I have my own memory of Alien Encounter. Or, to be more specific, I have a memory of missing out on it. My family were on a Disney World trip at some point in the early 2000s. We’d come across an ominous-looking building, with its tall spire and darkness within. It stood out like a half-gangrened thumb. The warnings plastered all over the entrance (“a frightening theatrical experience!” “loud noises!” “total darkness!”) triggered a family meeting. My father, our designated lab rat, would go in alone and report back. I’m not sure what my mother and I did in the meantime – maybe we just poked around the gift store. But I do remember the exact moment my father returned, ashen-faced, his head shaking vigorously. We avoided all talk of Alien Encounter for the rest of the trip.

And so, I’ve had to carefully construct an image of the ride from the various video recordings and written descriptions now tucked away on the internet. You would first arrive at the “Tomorrowland Interplanetary Convention Center” – where the ride is meant to take place – by invitation of an alien corporation known as X-S Tech and its chairman, LC Clench (Jeffrey Jones). The queue was lined with screens, detailing other scheduled events like the “Championship Pet Show” and “The Walt Disney Company’s Pan Galactic Stock Holders Meeting” – as always, the parks never missed an opportunity to break the fourth wall. An alien with a curved, elongated skull (a pre-fame Tyra Banks, though her voice was dubbed by another actor) would then detail the history of X-S Tech, “the galaxy’s leader in innovative high technology”. Their slogan, “Those Who Seized”, already seemed to hint that something more nefarious could be at play.

A rare surviving piece of external signage for ExtraTERRORestrial Alien Encounter and part of a wooden model of the attraction’s exterior. | Courtesy of Van Eaton Galleries.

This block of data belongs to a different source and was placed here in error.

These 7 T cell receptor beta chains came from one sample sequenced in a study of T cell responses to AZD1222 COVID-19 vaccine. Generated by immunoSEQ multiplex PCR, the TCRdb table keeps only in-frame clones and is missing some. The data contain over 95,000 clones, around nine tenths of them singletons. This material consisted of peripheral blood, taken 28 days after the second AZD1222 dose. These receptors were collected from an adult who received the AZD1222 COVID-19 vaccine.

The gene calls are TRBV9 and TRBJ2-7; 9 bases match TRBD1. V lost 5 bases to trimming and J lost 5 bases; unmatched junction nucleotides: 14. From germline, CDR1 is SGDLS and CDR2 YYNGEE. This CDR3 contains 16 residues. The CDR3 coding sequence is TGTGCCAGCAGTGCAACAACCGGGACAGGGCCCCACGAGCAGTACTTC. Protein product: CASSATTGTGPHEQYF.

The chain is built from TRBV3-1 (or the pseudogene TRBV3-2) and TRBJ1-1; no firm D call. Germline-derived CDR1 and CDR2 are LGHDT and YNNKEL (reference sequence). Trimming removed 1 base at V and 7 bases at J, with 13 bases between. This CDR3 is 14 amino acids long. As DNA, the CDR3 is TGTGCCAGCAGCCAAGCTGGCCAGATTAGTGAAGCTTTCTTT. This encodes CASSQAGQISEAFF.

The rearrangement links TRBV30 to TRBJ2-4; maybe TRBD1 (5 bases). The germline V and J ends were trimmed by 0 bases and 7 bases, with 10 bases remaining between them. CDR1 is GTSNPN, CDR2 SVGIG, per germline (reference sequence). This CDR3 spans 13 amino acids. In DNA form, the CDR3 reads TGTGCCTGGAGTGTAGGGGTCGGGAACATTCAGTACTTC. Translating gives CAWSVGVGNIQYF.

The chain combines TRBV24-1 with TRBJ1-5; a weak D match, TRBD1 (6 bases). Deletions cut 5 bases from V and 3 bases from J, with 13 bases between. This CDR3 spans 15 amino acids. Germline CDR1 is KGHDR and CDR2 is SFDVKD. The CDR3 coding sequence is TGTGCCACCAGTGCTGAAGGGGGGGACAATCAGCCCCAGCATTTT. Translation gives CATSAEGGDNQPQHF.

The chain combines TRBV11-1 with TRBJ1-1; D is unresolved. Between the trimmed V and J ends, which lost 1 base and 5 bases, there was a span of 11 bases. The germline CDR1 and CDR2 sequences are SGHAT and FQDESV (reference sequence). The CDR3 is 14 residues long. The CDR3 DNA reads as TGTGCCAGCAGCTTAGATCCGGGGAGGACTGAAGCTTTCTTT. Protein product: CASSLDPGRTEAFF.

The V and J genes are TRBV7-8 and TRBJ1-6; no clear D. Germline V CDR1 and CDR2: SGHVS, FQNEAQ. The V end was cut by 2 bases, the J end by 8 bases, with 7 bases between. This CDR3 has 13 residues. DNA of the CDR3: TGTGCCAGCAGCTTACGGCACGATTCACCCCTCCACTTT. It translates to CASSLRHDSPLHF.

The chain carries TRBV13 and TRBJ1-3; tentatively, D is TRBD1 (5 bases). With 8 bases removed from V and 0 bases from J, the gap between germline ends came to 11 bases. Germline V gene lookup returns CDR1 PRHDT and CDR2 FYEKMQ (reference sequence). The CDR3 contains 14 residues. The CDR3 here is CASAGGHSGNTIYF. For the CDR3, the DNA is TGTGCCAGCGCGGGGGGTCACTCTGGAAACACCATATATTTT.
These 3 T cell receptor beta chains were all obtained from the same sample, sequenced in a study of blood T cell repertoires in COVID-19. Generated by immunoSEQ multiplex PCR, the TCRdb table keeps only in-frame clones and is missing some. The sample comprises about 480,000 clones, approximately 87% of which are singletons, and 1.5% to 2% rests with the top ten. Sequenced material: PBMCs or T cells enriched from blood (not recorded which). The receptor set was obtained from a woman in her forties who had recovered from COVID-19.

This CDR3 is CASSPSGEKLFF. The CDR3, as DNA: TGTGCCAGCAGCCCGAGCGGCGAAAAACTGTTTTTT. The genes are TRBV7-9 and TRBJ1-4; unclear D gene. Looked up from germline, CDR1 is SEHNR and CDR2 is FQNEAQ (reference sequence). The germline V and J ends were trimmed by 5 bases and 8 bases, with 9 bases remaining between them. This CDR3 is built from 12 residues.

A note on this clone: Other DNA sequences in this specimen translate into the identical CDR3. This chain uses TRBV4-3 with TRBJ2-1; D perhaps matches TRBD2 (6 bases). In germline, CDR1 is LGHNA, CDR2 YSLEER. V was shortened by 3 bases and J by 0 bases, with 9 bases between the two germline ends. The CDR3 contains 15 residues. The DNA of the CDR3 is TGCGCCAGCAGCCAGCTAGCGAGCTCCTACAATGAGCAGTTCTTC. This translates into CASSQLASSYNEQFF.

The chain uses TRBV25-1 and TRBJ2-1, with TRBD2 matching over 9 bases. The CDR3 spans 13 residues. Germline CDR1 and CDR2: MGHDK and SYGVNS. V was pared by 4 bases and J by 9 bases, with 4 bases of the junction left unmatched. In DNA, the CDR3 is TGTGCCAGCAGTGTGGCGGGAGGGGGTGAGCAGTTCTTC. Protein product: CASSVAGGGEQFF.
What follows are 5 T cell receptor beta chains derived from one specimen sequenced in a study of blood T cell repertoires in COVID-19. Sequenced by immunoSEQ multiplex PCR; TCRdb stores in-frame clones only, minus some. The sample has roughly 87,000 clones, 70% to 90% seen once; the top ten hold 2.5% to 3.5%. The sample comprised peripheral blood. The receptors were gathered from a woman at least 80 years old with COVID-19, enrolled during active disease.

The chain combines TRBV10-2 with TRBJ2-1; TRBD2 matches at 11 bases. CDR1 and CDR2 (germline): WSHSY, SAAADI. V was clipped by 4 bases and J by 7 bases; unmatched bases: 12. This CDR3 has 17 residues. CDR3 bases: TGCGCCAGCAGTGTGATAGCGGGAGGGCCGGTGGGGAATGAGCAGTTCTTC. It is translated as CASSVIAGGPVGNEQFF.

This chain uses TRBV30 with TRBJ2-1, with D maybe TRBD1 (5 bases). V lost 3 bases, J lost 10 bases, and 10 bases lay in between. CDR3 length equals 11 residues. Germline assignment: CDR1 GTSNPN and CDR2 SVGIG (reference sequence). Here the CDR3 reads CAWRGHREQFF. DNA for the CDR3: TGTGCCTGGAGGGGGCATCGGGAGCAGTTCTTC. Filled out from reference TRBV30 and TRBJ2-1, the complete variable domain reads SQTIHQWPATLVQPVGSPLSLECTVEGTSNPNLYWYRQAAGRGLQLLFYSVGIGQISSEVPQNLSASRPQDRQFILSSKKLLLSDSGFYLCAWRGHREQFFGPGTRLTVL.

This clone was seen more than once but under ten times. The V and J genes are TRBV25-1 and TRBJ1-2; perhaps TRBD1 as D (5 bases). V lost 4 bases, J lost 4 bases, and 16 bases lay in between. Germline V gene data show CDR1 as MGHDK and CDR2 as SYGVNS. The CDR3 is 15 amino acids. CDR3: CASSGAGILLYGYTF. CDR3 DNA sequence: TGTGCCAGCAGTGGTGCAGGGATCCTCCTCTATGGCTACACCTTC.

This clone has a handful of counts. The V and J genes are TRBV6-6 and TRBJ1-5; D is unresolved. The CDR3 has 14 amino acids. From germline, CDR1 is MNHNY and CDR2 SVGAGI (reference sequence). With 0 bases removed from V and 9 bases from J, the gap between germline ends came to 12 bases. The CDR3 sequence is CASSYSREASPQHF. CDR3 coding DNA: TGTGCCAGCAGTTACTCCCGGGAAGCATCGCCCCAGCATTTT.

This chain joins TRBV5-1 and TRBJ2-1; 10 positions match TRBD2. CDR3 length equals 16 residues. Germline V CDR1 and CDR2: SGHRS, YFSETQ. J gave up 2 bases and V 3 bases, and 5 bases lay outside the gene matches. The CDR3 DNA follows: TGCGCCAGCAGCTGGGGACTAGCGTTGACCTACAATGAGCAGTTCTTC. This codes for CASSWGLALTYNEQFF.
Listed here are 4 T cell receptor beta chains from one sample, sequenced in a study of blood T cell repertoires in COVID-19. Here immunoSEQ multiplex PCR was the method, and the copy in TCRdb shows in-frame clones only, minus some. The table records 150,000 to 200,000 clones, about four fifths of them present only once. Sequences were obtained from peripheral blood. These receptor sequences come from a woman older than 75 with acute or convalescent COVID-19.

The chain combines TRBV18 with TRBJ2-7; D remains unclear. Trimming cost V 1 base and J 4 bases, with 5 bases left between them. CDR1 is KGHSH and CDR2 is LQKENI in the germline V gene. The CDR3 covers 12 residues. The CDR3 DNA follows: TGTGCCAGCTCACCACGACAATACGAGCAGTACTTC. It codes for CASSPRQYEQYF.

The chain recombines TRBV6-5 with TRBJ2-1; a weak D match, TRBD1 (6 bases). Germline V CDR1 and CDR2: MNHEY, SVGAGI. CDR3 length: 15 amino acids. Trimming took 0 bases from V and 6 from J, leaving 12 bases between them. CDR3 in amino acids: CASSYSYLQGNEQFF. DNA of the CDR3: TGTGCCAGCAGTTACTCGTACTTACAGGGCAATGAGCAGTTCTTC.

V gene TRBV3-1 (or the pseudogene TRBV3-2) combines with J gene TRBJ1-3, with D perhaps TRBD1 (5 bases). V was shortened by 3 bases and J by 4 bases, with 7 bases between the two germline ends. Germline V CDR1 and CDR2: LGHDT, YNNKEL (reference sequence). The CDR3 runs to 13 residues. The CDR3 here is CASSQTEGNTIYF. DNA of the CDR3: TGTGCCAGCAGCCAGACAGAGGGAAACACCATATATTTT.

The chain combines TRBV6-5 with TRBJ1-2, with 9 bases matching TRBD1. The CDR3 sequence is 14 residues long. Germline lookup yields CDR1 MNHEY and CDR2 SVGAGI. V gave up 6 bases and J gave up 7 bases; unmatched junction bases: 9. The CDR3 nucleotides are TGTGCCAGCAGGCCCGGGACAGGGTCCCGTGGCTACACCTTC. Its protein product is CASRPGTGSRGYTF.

Guests were ushered into a demonstration room, overseen by X-S Tech’s “most advanced cyber-botic performance unit to date”, Simulated Intelligence Robotics – or SIR, for short. In Tim Curry’s smooth, haughty tones, SIR would talk through a new teleportation system, before pointing to Skippy, the day’s guinea pig. A big-eyed, elephant-nosed scamp of an alien, he’d sit in a glass tube off to the side and coo nervously at every beat of SIR’s speech. At the press of a button, Skippy disappeared in a bluster of flashing lights and garbled squeaks, as the tube at the other end of the room would start to pulsate. And, voila, Skippy returned – in BBQ form, sizzled to a crisp. After tiring of the creature’s protestations, SIR would teleport Skippy once more, leaving him in indefinite, suspended animation.

A set of doors would then open to a second, circular chamber. Rows of seats were centered around a teleportation tube, much larger in size this time. Guests would be seated before harnesses descended from overhead. Here, we’d be introduced to two more X-S Tech employees, Spinlock (Kevin Pollak) and Dr. Femus (Kathy Najimy). Their plan was to transport a guest not just across a room, but across the entire “span of the universe”. As machines scanned the audience for a suitable volunteer, there’d be a sudden interruption by Clench – you’d hear yelling in the distance, as he stumbled into view, his sentences odd and hasty. He would be the one teleporting now. And it had to happen fast.

Somewhere in the chaos, a lever was pulled and the teleportation signal passed through an unknown planet on its way to Earth, accidentally picking up a hitchhiker. It was trapped in the tube now. As the fog cleared, its features would gradually come into view – glowing eyes, razor-sharp teeth, horns, pincers, spindly limbs, and two translucent wings unfurling like battle standards. In a panicked state, it would start to smash its head and limbs against the glass. The tube would break just as the room fell dark.